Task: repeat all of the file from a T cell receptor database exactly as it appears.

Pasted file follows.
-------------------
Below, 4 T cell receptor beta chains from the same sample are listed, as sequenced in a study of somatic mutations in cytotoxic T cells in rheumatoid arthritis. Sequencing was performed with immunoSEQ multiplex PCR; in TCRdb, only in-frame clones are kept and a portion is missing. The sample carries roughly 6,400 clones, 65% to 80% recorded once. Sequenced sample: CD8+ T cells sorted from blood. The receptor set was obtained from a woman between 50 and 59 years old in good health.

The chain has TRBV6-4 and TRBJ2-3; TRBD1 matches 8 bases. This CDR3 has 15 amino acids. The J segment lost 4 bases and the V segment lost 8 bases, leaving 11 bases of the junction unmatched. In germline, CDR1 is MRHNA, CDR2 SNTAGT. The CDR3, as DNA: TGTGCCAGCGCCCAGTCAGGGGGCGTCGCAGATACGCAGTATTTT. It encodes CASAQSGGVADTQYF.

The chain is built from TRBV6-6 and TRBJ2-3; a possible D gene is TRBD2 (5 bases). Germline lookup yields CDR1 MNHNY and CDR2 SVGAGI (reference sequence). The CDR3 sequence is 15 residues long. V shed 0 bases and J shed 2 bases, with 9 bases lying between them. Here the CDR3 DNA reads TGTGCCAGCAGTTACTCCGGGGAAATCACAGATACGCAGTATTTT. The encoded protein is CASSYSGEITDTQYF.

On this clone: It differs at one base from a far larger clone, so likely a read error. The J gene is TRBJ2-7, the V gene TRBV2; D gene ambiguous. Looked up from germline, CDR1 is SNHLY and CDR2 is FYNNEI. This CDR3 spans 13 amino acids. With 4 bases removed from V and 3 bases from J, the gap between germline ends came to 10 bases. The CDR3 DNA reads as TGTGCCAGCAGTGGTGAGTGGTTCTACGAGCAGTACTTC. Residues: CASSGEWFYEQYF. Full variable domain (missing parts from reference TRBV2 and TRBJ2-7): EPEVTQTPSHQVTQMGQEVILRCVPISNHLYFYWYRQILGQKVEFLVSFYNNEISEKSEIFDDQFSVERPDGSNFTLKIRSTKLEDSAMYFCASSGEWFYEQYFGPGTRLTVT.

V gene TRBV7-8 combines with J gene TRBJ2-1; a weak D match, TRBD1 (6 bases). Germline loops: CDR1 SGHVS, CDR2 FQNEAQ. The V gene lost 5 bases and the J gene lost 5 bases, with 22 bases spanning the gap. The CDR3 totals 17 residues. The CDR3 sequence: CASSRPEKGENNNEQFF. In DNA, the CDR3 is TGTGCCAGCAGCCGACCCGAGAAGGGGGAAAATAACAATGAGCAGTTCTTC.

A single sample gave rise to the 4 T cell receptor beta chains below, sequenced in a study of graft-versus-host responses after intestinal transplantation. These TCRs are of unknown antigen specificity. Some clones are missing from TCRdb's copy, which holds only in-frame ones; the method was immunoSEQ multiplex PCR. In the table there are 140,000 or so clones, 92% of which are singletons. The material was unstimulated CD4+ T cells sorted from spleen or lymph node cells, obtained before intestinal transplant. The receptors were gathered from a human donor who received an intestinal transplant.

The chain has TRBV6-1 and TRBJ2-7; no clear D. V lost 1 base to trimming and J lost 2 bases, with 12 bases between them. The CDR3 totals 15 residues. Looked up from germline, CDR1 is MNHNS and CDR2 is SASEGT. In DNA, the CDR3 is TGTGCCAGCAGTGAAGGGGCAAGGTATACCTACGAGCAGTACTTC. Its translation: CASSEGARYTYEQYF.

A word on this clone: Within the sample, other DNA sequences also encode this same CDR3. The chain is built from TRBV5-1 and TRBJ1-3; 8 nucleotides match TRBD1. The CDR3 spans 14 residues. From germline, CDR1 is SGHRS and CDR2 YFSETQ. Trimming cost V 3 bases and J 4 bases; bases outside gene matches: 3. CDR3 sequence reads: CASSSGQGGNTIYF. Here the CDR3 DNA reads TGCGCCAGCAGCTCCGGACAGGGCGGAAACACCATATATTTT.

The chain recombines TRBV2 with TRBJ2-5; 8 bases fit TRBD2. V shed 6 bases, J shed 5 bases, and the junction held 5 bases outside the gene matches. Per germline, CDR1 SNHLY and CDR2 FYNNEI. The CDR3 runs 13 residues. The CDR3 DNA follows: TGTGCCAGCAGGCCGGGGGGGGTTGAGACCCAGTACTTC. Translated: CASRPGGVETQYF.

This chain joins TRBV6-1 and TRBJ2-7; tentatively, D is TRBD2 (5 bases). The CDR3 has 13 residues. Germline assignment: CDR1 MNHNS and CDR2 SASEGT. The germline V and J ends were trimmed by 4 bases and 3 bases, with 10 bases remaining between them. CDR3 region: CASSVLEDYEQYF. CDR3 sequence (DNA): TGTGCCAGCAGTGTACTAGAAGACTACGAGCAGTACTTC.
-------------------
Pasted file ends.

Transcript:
Below, 4 T cell receptor beta chains from the same sample are listed, as sequenced in a study of somatic mutations in cytotoxic T cells in rheumatoid arthritis. Sequencing was performed with immunoSEQ multiplex PCR; in TCRdb, only in-frame clones are kept and a portion is missing. The sample carries roughly 6,400 clones, 65% to 80% recorded once. Sequenced sample: CD8+ T cells sorted from blood. The receptor set was obtained from a woman between 50 and 59 years old in good health.

The chain has TRBV6-4 and TRBJ2-3; TRBD1 matches 8 bases. This CDR3 has 15 amino acids. The J segment lost 4 bases and the V segment lost 8 bases, leaving 11 bases of the junction unmatched. In germline, CDR1 is MRHNA, CDR2 SNTAGT. The CDR3, as DNA: TGTGCCAGCGCCCAGTCAGGGGGCGTCGCAGATACGCAGTATTTT. It encodes CASAQSGGVADTQYF.

The chain is built from TRBV6-6 and TRBJ2-3; a possible D gene is TRBD2 (5 bases). Germline lookup yields CDR1 MNHNY and CDR2 SVGAGI (reference sequence). The CDR3 sequence is 15 residues long. V shed 0 bases and J shed 2 bases, with 9 bases lying between them. Here the CDR3 DNA reads TGTGCCAGCAGTTACTCCGGGGAAATCACAGATACGCAGTATTTT. The encoded protein is CASSYSGEITDTQYF.

On this clone: It differs at one base from a far larger clone, so likely a read error. The J gene is TRBJ2-7, the V gene TRBV2; D gene ambiguous. Looked up from germline, CDR1 is SNHLY and CDR2 is FYNNEI. This CDR3 spans 13 amino acids. With 4 bases removed from V and 3 bases from J, the gap between germline ends came to 10 bases. The CDR3 DNA reads as TGTGCCAGCAGTGGTGAGTGGTTCTACGAGCAGTACTTC. Residues: CASSGEWFYEQYF. Full variable domain (missing parts from reference TRBV2 and TRBJ2-7): EPEVTQTPSHQVTQMGQEVILRCVPISNHLYFYWYRQILGQKVEFLVSFYNNEISEKSEIFDDQFSVERPDGSNFTLKIRSTKLEDSAMYFCASSGEWFYEQYFGPGTRLTVT.

V gene TRBV7-8 combines with J gene TRBJ2-1; a weak D match, TRBD1 (6 bases). Germline loops: CDR1 SGHVS, CDR2 FQNEAQ. The V gene lost 5 bases and the J gene lost 5 bases, with 22 bases spanning the gap. The CDR3 totals 17 residues. The CDR3 sequence: CASSRPEKGENNNEQFF. In DNA, the CDR3 is TGTGCCAGCAGCCGACCCGAGAAGGGGGAAAATAACAATGAGCAGTTCTTC.

A single sample gave rise to the 4 T cell receptor beta chains below, sequenced in a study of graft-versus-host responses after intestinal transplantation. These TCRs are of unknown antigen specificity. Some clones are missing from TCRdb's copy, which holds only in-frame ones; the method was immunoSEQ multiplex PCR. In the table there are 140,000 or so clones, 92% of which are singletons. The material was unstimulated CD4+ T cells sorted from spleen or lymph node cells, obtained before intestinal transplant. The receptors were gathered from a human donor who received an intestinal transplant.

The chain has TRBV6-1 and TRBJ2-7; no clear D. V lost 1 base to trimming and J lost 2 bases, with 12 bases between them. The CDR3 totals 15 residues. Looked up from germline, CDR1 is MNHNS and CDR2 is SASEGT. In DNA, the CDR3 is TGTGCCAGCAGTGAAGGGGCAAGGTATACCTACGAGCAGTACTTC. Its translation: CASSEGARYTYEQYF.

A word on this clone: Within the sample, other DNA sequences also encode this same CDR3. The chain is built from TRBV5-1 and TRBJ1-3; 8 nucleotides match TRBD1. The CDR3 spans 14 residues. From germline, CDR1 is SGHRS and CDR2 YFSETQ. Trimming cost V 3 bases and J 4 bases; bases outside gene matches: 3. CDR3 sequence reads: CASSSGQGGNTIYF. Here the CDR3 DNA reads TGCGCCAGCAGCTCCGGACAGGGCGGAAACACCATATATTTT.

The chain recombines TRBV2 with TRBJ2-5; 8 bases fit TRBD2. V shed 6 bases, J shed 5 bases, and the junction held 5 bases outside the gene matches. Per germline, CDR1 SNHLY and CDR2 FYNNEI. The CDR3 runs 13 residues. The CDR3 DNA follows: TGTGCCAGCAGGCCGGGGGGGGTTGAGACCCAGTACTTC. Translated: CASRPGGVETQYF.

This chain joins TRBV6-1 and TRBJ2-7; tentatively, D is TRBD2 (5 bases). The CDR3 has 13 residues. Germline assignment: CDR1 MNHNS and CDR2 SASEGT. The germline V and J ends were trimmed by 4 bases and 3 bases, with 10 bases remaining between them. CDR3 region: CASSVLEDYEQYF. CDR3 sequence (DNA): TGTGCCAGCAGTGTACTAGAAGACTACGAGCAGTACTTC.